Yūgen

I am mildly fascinated by the idea that different languages have words that others do not have equivalents for. This reminds us of the limitations of language. We think in words, words we draw from our language. So are our thoughts limited by the bounds of our language? Or is it that language is a reflection of our thoughts?

Yūgen is a Japanese word which I love for this very reason. It has no English counterpart; indeed it has been described as “strictly speaking ‘an untranslatable word'”. Furthermore to this, it is essentially an indescribable word, at least in the context of other words. The original Chinese word from which it evolved, according to Andrew A. Tsubaki, was said to be “”to be so mysteriously faint and profound as to be beyond human perception and under- standing.”

According to Wikipedia, you can try to understand it as:

“a profound, mysterious sense of the beauty of the universe… and the sad beauty of human suffering”

Zeami Motokiyo used the following examples to help illuminate us:

“To watch the sun sink behind a flower clad hill. To wander on in a huge forest without thought of return. To stand upon the shore and gaze after a boat that disappears behind distant islands. To contemplate the flight of wild geese seen and lost among the clouds. And, subtle shadows of bamboo on bamboo.”

Sun Set
Photo owned by smemon87 (cc)

The Zen master D.T. Suzuki explained:

Yugen is a compound word, each part, yu and gen, meaning “cloudy impenetrability,”

The Zen monk Shotetsu offered this:

“Could it be possible to explain the style of yugen as the feeling you obtain by seeing four or five finely dressed court ladies who are viewing cherry blossoms blooming in full at the courtyard of the South Wing?”

(Suzuki and Shotetsu quotes from Tsubaki). Tsubaki also explains that Yugen is a fundamentally Japanese idea; one that Japanese people have no problem accepting, but that is considered foreign to Westerners. But he also makes the point that this could be due to the fact that in the West we don’t feel the need to name certain aspects of aesthetics.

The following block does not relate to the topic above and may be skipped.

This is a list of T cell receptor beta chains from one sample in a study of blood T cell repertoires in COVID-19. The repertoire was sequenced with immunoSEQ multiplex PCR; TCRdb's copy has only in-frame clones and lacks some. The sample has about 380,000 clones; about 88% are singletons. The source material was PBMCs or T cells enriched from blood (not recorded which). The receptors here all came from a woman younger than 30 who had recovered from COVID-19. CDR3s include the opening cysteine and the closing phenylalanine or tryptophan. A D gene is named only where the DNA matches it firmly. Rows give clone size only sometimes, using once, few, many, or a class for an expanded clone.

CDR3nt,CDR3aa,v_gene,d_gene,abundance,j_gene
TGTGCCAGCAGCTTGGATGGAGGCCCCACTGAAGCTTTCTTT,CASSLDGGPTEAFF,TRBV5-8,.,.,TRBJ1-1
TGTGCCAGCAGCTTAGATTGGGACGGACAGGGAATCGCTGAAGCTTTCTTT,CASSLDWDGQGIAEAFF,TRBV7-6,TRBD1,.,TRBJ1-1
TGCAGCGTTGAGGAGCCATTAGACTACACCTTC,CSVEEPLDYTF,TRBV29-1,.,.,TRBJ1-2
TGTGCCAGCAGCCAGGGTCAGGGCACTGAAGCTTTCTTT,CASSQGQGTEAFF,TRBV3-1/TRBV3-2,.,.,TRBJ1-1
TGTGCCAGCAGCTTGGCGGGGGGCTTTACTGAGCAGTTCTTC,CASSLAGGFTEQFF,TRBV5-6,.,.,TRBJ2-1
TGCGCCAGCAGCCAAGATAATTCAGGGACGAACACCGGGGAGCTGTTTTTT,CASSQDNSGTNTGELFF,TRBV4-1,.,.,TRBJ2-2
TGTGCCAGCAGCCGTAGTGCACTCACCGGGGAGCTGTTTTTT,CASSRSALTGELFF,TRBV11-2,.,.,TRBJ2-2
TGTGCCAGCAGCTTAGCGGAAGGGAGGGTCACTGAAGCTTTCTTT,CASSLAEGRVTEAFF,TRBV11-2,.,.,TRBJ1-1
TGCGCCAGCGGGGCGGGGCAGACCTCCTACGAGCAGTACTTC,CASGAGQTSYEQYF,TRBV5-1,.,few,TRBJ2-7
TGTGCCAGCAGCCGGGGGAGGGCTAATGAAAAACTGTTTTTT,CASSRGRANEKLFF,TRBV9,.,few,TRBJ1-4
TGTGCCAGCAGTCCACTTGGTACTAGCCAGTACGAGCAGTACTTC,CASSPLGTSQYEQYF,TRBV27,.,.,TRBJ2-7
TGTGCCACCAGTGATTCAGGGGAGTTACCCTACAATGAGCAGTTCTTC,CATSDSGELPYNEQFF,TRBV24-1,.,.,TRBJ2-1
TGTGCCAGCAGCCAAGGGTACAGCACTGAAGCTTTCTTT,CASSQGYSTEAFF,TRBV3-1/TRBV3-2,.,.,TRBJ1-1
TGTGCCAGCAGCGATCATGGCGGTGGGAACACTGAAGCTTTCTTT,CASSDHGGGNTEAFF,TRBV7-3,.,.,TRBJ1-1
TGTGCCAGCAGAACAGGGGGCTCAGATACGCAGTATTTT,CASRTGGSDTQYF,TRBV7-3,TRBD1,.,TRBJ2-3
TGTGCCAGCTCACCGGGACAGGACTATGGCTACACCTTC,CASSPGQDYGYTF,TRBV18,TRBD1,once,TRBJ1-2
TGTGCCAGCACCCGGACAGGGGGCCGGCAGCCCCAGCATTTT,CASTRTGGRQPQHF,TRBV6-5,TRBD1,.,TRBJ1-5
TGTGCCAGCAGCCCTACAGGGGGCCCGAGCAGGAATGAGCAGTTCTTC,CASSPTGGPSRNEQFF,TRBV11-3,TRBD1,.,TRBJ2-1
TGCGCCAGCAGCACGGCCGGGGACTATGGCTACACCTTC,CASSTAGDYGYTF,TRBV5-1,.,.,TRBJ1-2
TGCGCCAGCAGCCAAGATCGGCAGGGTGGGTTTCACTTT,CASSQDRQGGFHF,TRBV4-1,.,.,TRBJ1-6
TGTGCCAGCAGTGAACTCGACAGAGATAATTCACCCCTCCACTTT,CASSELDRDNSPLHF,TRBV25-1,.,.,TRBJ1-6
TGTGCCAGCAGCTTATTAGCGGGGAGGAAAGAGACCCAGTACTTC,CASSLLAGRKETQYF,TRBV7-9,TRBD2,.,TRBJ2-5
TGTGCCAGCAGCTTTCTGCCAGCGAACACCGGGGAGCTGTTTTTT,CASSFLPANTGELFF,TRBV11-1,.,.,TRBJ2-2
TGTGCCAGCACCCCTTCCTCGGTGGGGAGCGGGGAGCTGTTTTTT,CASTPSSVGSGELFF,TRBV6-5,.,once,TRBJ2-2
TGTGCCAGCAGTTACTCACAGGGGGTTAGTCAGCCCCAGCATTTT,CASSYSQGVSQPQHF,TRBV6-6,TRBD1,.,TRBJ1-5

Alan Watts also alluded to it in The Tao Of Philosophy:

However, when the Chinese Taoists say nature is purposeless this is a compliment. It is much like the idea of the Japanese word yugen. They describe yugen as watching wild geese fly and being hidden in the clouds; as watching a ship vanish behind the distant island; as wandering on and on in a great forest with no thought of return. Haven’t you done this? Haven’t you gone on a walk with no particular purpose in mind? You carry a stick with you and you occasionally hit at old stumps and wander along and sometimes twiddle your thumbs. It is at that moment that you become a perfectly rational human being; you have learned purposelessness.

I guess I like the fact that people ultimately have to explain this word by comparing it to the feeling you get when you see or do other things, such as randomly wandering about hitting things with sticks, or watching geese fly into clouds. Words just don’t cut the mustard. It has its roots in Taoist and Buddhist origins (hence Suzuki and Watts’ interest) which are filled with such notions, that there are things that are just ultimately indescribable. Its useful remembering that our language has its limits, lest we think we can explain everything.

Sunny afternoons sitting on a beach-wall have a whiff of the Yūgen about them, I think.